FRESH insights into how bacteria protect themselves could help develop improved products to protect plants from disease.
Edinburgh University researchers have discovered how communities of beneficial bacteria form a waterproof coating on the roots of plants.
This helps protect the plants from microbes that could potentially cause disease.
Their insights could lead to ways to control this shield and improve its efficiency, which could help curb the risk of unwanted infections in agricultural or garden plants, the team says.
Scientists at the Universities of Edinburgh and Dundee studied the protective film formed by the common soil bacterium Bacillus Subtilis.
They found it incorporates proteins that change shape as they reach the film surface.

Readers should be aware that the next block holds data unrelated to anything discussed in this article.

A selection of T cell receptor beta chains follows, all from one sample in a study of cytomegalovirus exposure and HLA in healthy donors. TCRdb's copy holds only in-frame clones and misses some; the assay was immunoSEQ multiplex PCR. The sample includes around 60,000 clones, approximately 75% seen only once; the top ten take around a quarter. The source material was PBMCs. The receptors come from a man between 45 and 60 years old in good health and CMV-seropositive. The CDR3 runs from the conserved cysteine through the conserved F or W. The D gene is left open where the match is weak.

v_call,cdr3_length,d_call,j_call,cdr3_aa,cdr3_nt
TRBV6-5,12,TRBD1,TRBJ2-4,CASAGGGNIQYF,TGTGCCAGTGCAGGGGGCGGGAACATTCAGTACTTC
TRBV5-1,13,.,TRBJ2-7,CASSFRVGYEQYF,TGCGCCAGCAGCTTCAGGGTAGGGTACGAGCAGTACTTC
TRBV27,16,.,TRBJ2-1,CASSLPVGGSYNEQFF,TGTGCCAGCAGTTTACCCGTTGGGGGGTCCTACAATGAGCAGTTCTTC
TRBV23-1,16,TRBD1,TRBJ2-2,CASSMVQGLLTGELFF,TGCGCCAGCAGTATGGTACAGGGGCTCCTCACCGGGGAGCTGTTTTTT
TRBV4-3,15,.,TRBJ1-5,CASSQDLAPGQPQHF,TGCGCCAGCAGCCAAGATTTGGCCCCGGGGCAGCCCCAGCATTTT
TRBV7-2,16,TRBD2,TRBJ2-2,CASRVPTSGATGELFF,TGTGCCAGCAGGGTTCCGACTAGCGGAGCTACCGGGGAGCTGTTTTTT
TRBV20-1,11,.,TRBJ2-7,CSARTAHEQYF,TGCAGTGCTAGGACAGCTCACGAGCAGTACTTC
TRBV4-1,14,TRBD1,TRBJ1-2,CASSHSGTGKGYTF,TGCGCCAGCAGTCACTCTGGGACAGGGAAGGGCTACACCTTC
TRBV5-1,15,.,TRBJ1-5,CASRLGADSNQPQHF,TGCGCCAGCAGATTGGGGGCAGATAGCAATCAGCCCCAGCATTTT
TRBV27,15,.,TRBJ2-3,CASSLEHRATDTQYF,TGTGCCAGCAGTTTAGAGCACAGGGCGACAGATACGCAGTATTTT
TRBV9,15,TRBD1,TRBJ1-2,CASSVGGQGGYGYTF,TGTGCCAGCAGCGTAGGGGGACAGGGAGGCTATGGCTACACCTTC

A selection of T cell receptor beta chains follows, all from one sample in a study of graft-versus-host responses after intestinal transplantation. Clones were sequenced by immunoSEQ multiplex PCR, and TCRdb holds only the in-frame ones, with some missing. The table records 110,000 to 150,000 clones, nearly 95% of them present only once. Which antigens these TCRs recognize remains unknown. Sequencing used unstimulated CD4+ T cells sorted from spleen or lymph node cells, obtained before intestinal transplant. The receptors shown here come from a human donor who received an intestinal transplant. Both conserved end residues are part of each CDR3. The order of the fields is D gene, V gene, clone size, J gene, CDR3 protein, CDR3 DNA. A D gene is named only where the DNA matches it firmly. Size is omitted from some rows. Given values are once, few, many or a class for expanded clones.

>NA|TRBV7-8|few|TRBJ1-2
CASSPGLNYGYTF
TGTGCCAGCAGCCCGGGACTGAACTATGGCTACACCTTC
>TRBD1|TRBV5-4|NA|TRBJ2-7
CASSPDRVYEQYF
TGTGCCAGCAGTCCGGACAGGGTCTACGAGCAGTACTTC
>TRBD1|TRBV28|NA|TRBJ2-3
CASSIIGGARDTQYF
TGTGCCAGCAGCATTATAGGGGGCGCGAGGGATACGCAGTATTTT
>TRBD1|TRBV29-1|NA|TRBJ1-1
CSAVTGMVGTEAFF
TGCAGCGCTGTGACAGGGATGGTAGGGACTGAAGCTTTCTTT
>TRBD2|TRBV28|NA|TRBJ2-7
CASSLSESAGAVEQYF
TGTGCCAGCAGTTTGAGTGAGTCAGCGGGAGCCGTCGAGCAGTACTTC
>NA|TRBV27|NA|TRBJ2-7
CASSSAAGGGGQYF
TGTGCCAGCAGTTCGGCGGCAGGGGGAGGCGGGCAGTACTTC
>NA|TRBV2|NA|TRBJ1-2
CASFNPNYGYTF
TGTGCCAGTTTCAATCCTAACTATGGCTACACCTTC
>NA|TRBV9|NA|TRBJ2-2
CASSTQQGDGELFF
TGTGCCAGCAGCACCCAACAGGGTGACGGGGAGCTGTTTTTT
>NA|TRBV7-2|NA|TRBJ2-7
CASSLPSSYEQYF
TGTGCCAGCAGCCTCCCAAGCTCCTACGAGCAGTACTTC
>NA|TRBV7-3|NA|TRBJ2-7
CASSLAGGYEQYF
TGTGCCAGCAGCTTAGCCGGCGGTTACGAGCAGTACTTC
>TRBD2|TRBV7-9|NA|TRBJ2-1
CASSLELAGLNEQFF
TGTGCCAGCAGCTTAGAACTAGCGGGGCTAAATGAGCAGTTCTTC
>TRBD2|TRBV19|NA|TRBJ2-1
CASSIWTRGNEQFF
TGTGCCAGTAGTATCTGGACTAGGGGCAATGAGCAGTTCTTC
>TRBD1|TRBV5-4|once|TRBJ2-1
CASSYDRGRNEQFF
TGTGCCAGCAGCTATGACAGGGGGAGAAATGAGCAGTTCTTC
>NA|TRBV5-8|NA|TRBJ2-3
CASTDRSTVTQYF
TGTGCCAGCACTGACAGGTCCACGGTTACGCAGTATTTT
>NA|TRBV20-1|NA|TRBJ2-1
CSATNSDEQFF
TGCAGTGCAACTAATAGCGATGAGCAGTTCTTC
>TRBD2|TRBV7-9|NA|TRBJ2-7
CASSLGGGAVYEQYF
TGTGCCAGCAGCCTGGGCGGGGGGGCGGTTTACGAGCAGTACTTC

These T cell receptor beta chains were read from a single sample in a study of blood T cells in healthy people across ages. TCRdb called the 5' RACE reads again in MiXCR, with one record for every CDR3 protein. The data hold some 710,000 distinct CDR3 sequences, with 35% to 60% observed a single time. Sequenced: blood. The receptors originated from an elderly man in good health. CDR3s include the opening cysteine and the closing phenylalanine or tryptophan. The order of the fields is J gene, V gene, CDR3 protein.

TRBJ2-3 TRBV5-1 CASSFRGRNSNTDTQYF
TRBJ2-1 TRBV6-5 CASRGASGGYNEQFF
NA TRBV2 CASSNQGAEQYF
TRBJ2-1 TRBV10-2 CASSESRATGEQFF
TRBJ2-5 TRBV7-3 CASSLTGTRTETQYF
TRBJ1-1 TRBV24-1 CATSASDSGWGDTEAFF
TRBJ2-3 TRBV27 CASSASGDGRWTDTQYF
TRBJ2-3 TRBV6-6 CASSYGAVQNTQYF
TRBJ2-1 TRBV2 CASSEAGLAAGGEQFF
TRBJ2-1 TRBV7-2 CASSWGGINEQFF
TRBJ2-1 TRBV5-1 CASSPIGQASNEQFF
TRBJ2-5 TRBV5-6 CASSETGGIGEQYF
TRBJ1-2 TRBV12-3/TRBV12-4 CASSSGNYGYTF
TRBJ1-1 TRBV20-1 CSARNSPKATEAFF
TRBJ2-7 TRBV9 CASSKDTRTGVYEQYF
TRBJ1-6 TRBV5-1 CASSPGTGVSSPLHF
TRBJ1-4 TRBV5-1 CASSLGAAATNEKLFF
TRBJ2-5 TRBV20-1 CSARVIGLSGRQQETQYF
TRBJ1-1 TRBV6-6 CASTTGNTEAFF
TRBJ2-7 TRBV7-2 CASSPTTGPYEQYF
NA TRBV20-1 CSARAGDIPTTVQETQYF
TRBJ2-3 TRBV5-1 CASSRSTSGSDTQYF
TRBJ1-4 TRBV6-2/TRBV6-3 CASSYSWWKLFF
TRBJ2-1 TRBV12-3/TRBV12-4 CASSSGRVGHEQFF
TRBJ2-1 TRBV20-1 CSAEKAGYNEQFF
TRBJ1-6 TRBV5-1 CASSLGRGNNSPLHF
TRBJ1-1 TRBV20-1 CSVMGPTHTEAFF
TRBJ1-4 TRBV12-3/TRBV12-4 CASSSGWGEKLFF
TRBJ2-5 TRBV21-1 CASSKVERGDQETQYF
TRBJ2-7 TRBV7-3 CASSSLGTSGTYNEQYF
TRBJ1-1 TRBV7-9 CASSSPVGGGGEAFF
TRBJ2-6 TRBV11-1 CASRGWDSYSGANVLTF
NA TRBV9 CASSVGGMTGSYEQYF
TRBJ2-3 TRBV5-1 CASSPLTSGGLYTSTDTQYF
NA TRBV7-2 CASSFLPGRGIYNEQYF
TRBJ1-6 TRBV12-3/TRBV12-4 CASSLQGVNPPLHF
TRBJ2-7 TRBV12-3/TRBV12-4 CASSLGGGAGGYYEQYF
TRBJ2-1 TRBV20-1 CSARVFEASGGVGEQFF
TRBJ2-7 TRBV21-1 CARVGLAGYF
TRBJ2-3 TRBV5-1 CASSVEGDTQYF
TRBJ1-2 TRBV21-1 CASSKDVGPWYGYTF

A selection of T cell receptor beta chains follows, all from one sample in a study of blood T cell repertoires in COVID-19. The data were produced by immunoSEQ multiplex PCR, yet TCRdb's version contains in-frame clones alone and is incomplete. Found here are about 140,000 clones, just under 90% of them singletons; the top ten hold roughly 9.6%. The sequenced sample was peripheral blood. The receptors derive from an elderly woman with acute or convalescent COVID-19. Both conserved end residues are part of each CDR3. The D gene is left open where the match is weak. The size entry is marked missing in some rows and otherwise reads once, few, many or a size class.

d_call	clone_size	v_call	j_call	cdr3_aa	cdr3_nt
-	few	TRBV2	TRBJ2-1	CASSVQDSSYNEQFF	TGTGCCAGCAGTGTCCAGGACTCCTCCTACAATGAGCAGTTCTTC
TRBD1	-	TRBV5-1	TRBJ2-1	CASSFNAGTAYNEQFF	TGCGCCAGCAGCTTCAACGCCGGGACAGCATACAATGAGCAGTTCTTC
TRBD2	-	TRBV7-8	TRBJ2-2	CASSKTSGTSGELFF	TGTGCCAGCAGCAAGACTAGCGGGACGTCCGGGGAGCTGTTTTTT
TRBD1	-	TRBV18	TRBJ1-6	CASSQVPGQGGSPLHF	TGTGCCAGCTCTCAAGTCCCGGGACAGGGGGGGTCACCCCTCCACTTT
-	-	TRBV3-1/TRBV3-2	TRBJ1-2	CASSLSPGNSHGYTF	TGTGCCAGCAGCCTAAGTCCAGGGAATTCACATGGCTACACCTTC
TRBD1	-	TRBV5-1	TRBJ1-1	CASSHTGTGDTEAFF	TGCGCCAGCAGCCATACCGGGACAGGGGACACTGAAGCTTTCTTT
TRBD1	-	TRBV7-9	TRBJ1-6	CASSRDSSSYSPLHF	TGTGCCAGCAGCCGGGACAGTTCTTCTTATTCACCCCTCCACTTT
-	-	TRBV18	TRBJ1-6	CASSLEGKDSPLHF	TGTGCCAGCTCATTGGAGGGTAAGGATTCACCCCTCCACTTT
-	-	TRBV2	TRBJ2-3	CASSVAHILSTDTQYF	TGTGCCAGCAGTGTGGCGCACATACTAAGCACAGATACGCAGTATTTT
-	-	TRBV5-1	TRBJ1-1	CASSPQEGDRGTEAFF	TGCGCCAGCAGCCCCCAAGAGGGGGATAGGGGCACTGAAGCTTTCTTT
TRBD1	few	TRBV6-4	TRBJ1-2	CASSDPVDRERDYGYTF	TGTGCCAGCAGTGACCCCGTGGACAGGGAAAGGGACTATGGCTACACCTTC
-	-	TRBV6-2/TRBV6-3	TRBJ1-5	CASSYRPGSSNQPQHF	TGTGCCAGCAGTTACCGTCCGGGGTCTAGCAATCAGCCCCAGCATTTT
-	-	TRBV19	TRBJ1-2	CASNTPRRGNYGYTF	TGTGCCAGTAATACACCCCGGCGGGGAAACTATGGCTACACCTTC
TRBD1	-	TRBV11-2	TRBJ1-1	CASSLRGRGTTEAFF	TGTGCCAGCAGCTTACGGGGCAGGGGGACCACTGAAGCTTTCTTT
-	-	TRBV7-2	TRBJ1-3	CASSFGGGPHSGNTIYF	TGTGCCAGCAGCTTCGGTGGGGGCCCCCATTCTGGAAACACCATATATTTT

This exposes an impervious surface on the protein molecules, enabling them to slot together like a jigsaw puzzle, to protect bacteria underneath.
Researchers say that being able to control the production of the biofilm in agricultural products could enable improved protection for plants.
The study, funded by the Engineering and Physical Sciences Research Council and the Biotechnology and Biological Sciences Research Council, is published in Proceedings of the National Academy of Sciences.
The team behind the finding plans to research further applications for their discovery.